Finalised GDPR Data Protection Impact Assessment (DPIA) guidelines released by WP29

data protection impact assesment

A Data Protection Impact Assessment is a process for building and demonstrating compliance with the GDPR.

It’s a process an organisation can use to systematically describe its data processing purpose and operation, assess whether its processing is likely to result in risk for the data subjects concerned, and determine measures for addressing these risks.

Undertaking a DPIA shows that an organisation has considered the rights and interests of its data subjects and is intent on ensuring the protection of its personal data.

What is the WP29?

On 13 October 2017 the Article 29 Working Party (WP29) released final guidelines on DPIAs, indicating how and when organisations should carry out a DPIA and the criteria that need to be adopted in the process.

The WP29 guidance indicated that since the role of the DPIA is to provide a risk-based analysis, a DPIA is only required if the data processing is likely to result in high risk. Where the risks cannot be mitigated using suitable safeguards, the organisation must consult with its supervisory authority prior to implementing the new processing. The organisation must consult with its data protection officer, where one has been designated.

When an organisation needs to do a DPIA?

A DPIA is needed the organisations who:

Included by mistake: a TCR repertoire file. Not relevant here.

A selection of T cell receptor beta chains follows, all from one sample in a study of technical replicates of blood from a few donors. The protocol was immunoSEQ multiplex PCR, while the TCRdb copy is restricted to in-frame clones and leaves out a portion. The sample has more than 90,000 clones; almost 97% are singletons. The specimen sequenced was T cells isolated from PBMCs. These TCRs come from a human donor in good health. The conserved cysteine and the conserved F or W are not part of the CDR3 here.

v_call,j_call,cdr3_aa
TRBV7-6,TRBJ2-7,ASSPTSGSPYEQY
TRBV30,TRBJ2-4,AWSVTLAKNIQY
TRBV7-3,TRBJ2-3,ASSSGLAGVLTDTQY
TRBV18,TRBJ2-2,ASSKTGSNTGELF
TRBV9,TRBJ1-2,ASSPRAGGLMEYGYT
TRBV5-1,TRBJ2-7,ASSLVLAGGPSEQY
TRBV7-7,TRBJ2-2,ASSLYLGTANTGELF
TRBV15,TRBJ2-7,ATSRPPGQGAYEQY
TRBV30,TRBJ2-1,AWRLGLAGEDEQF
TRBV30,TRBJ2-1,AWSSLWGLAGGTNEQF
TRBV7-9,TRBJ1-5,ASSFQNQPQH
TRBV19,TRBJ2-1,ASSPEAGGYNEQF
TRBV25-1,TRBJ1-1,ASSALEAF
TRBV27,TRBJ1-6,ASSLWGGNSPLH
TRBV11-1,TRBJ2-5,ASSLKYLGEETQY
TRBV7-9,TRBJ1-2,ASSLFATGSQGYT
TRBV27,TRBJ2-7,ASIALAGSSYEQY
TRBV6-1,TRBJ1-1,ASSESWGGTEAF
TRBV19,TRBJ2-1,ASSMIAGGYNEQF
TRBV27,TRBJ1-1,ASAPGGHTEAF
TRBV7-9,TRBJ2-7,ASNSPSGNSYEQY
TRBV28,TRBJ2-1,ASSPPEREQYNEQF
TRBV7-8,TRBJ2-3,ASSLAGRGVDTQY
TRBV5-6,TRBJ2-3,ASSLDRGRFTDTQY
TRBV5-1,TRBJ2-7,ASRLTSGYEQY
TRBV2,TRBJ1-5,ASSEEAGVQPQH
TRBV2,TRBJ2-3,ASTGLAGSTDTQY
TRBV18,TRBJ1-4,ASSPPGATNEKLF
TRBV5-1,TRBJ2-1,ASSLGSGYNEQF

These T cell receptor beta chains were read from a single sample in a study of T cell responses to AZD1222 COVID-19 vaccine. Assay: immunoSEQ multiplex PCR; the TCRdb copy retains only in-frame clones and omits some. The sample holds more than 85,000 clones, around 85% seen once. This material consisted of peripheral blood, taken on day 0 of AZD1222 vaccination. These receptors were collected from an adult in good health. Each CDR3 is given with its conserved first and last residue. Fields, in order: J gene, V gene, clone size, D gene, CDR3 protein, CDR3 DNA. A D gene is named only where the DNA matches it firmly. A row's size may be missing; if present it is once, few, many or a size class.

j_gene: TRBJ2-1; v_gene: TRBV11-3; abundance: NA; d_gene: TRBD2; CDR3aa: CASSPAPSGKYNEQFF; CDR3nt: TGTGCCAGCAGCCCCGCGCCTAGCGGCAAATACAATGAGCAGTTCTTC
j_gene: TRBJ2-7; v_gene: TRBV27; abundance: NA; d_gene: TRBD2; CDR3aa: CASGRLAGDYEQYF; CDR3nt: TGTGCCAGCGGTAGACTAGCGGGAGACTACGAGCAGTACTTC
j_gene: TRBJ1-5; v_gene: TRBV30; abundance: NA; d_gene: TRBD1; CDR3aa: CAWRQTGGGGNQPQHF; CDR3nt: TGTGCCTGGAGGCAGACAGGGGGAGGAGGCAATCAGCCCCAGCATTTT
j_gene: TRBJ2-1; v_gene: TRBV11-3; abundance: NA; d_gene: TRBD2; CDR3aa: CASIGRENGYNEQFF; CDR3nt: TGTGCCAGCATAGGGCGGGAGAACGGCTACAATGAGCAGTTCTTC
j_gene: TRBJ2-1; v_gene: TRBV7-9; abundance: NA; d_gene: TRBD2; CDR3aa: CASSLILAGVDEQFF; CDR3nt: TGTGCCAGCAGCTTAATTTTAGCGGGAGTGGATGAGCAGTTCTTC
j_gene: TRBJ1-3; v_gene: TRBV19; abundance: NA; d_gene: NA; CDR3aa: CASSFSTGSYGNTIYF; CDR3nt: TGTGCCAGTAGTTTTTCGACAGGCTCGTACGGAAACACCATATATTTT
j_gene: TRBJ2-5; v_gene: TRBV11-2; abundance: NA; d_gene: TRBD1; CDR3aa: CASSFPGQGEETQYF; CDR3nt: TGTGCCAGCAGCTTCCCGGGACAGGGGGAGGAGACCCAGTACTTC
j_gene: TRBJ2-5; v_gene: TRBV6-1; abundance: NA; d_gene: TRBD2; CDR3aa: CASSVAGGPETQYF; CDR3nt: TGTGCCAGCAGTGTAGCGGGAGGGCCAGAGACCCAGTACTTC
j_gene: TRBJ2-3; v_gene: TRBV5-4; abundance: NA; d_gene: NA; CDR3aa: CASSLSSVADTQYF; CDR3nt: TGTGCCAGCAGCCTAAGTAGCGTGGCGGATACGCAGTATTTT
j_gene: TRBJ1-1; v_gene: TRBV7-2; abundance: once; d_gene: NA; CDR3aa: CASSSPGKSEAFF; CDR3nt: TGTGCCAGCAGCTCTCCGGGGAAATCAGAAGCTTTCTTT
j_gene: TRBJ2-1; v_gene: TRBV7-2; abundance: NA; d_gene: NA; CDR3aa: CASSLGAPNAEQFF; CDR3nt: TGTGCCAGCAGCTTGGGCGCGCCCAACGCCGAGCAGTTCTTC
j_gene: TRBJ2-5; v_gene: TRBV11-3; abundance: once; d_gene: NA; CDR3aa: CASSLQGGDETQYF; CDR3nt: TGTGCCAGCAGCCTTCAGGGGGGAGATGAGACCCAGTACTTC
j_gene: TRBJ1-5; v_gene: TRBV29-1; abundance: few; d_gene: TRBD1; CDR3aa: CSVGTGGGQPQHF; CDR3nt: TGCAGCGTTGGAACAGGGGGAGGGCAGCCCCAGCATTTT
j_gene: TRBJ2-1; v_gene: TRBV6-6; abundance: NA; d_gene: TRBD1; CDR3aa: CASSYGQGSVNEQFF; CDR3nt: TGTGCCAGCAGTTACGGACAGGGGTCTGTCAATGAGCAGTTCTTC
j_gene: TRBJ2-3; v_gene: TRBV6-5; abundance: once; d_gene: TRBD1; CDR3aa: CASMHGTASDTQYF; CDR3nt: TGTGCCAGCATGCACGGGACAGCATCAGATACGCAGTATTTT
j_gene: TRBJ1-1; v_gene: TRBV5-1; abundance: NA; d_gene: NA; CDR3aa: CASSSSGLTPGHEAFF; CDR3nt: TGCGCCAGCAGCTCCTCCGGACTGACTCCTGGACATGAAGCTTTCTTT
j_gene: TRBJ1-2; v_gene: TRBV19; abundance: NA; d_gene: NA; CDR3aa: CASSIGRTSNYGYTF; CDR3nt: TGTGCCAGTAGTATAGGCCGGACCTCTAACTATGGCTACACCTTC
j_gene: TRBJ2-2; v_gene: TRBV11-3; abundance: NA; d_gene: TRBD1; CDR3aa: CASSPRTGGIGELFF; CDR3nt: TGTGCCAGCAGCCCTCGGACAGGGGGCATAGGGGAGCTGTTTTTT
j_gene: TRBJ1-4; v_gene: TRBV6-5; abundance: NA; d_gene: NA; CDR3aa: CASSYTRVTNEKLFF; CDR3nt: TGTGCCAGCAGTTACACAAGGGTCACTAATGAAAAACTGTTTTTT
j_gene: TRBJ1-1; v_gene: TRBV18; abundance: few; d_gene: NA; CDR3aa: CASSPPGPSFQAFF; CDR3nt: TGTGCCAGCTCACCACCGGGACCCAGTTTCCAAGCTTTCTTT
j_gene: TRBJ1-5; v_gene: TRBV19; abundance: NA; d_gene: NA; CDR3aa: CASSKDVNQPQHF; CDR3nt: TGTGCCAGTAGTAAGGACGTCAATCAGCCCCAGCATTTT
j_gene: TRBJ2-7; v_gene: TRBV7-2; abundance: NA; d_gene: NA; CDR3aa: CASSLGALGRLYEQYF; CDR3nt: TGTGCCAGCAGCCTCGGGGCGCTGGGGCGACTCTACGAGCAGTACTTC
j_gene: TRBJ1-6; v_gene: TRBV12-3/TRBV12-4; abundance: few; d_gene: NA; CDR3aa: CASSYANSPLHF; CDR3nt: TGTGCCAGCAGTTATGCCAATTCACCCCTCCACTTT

• hold sensitive or highly personal data
  • hold data concerning vulnerable data subjects
  • process data on a large scale
  • undertake systematic monitoring (of employees’ activities, for example)
  • evaluate or score data for the purposes of profiling and predicting
  • match or combine data sets
  • automate decision making with legal or similar significant effects
  • introduce new technological or organisational solutions
  • process data where the data subjects are unable to exercise their rights over the outcome

The WP29 guidance made it clear that in order to manage the risks to the rights and freedoms of data subjects, the risks have to identified, analysed, estimated, evaluated, treated and reviewed regularly. “Controllers cannot escape their responsibility by covering risks under insurance policies,” a footnote advises.

In the same way that GDPR compliance isn’t a once-off but rather an on-going exercise, DPIAs are ongoing processes that continually need to be reviewed. Don’t be fooled into thinking 28 May 2018 is the finish line. It’s more like the starting line.

image credit: https://www.itgovernance.co.uk/


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